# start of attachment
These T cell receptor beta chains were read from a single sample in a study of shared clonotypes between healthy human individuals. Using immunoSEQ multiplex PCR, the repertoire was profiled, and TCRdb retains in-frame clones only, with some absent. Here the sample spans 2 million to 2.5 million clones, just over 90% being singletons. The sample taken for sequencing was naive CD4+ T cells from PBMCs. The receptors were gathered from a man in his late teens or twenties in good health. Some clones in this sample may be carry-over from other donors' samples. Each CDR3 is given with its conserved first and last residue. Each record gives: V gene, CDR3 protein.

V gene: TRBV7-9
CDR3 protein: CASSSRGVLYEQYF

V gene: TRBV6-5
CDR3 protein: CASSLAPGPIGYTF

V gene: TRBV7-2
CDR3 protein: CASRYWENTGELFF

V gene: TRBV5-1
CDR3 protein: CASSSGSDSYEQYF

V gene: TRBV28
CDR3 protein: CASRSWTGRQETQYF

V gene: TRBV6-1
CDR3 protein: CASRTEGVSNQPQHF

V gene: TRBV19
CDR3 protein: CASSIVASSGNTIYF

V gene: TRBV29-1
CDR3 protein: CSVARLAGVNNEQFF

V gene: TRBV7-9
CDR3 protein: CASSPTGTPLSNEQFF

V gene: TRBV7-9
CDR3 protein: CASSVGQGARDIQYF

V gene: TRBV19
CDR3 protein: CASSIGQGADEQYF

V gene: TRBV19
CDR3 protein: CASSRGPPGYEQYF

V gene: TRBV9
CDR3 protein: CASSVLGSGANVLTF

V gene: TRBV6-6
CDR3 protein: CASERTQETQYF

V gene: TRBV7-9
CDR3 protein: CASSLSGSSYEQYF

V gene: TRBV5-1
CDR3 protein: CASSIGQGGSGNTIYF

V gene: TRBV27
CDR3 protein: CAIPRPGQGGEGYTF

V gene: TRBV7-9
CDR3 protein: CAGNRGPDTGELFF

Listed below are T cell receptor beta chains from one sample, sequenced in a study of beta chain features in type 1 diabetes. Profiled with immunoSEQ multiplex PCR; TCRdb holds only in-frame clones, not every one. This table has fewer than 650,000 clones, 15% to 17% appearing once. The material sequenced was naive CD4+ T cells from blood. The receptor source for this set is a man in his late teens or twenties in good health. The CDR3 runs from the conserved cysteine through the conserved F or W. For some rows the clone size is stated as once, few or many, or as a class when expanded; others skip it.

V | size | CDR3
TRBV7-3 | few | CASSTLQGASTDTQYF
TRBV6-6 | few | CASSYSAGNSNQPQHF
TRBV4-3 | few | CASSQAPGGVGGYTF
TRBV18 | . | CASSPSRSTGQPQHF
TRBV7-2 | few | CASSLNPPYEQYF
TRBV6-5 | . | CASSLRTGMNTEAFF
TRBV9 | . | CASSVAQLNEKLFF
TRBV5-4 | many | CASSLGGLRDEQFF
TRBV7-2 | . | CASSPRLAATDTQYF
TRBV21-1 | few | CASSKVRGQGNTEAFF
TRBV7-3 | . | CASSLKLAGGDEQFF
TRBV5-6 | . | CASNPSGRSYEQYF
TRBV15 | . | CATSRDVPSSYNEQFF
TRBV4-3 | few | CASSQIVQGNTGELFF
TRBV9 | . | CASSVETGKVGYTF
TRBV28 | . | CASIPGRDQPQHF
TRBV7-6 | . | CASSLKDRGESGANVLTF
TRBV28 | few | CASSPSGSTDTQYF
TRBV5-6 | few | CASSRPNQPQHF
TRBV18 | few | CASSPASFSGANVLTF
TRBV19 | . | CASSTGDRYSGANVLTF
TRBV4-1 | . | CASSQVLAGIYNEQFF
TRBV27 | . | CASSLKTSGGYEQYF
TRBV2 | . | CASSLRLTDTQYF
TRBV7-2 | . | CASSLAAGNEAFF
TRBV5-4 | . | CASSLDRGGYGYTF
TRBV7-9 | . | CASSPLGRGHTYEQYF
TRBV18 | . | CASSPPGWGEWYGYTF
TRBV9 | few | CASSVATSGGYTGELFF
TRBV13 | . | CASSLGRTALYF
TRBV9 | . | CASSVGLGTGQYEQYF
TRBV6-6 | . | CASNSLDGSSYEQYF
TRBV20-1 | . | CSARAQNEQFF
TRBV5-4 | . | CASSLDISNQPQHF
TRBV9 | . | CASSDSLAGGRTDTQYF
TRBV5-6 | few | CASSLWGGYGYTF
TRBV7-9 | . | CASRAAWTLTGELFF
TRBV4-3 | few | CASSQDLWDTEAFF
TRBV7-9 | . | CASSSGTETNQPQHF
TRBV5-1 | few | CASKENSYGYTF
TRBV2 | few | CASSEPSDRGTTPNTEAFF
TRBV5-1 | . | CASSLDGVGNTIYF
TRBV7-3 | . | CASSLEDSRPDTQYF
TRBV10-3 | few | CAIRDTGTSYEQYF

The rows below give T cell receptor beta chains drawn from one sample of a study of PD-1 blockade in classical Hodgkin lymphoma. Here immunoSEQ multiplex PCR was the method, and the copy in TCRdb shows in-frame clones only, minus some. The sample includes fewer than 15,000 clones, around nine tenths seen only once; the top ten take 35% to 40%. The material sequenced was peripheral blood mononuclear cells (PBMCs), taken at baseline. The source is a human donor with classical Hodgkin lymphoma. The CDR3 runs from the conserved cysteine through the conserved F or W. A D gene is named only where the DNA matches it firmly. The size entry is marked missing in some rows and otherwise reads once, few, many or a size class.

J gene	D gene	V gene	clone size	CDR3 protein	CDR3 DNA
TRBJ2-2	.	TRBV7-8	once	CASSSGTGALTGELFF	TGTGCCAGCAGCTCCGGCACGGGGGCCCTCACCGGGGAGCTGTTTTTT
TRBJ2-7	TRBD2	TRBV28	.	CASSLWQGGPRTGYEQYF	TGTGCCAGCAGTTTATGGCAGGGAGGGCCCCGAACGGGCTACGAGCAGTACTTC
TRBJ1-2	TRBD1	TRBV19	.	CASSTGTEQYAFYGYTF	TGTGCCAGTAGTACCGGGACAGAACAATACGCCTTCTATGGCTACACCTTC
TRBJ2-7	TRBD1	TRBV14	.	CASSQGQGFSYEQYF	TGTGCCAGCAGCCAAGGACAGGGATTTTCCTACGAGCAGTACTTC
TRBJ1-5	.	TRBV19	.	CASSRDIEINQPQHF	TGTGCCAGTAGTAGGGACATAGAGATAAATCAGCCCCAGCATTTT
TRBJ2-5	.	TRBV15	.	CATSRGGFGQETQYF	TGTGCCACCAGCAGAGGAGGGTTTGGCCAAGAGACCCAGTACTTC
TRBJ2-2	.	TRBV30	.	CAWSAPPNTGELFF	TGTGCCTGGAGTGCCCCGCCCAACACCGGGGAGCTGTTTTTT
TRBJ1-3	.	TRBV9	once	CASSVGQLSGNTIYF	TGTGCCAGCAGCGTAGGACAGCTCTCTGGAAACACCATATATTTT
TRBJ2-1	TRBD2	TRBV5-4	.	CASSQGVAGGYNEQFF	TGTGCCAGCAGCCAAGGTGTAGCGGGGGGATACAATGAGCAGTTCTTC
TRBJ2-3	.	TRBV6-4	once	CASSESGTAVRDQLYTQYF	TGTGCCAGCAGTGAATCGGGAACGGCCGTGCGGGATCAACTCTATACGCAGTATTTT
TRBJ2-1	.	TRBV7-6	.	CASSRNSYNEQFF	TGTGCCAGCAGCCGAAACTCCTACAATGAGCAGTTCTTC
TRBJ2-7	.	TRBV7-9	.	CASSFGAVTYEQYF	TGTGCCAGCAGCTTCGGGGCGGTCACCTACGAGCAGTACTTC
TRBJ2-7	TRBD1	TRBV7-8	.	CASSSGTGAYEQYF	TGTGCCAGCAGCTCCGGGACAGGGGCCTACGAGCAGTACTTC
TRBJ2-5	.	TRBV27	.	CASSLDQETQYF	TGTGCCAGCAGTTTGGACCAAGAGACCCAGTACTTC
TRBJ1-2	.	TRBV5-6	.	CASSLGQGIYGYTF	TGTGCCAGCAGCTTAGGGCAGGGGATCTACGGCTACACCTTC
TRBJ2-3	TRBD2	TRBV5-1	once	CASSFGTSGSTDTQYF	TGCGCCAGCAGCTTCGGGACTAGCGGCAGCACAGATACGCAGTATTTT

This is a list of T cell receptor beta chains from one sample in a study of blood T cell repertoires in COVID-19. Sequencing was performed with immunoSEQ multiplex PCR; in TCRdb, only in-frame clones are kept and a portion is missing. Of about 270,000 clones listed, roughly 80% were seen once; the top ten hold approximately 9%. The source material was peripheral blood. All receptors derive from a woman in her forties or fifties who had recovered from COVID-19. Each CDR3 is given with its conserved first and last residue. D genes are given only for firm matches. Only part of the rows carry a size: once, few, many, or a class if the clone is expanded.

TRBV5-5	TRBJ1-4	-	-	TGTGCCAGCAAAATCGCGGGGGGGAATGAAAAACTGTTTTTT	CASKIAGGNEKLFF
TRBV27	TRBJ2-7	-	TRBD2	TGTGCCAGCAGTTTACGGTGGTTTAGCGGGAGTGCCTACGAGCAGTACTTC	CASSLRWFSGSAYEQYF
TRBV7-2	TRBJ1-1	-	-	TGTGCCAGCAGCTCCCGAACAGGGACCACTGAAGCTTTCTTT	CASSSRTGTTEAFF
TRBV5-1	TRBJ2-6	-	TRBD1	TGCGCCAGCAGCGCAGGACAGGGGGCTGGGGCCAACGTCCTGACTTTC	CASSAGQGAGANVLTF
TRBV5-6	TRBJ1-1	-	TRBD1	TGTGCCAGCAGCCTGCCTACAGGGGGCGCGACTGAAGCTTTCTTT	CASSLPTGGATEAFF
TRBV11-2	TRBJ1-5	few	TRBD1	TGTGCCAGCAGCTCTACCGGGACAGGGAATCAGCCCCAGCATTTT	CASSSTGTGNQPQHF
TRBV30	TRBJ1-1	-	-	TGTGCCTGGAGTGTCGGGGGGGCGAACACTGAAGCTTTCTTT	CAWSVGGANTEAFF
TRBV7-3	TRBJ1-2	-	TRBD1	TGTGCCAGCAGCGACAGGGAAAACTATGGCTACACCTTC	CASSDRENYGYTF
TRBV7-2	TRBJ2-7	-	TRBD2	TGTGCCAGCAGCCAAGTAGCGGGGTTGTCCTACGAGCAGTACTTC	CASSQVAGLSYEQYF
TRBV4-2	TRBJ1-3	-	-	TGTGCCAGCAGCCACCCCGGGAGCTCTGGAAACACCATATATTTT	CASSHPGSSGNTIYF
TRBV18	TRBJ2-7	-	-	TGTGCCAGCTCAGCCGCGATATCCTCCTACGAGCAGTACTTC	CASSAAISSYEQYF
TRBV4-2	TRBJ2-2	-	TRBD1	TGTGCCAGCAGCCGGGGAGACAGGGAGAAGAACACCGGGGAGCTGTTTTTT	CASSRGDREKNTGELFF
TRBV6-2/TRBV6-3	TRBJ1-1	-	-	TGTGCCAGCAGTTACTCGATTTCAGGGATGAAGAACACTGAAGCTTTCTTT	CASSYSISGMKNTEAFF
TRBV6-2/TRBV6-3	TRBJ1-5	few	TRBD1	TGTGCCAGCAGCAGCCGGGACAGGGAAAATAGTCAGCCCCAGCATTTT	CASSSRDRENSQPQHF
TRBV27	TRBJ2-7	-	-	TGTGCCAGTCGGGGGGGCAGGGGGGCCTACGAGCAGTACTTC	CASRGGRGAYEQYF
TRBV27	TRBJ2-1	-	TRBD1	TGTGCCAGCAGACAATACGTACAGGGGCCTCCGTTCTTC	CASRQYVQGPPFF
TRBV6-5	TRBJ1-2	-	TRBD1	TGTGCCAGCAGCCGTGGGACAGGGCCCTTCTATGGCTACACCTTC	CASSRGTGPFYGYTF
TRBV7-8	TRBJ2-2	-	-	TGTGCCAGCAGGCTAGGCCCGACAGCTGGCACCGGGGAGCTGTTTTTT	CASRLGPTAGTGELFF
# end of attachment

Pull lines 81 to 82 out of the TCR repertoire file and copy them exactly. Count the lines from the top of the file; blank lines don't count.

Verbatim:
TRBV5-1 | . | CASSLDGVGNTIYF
TRBV7-3 | . | CASSLEDSRPDTQYF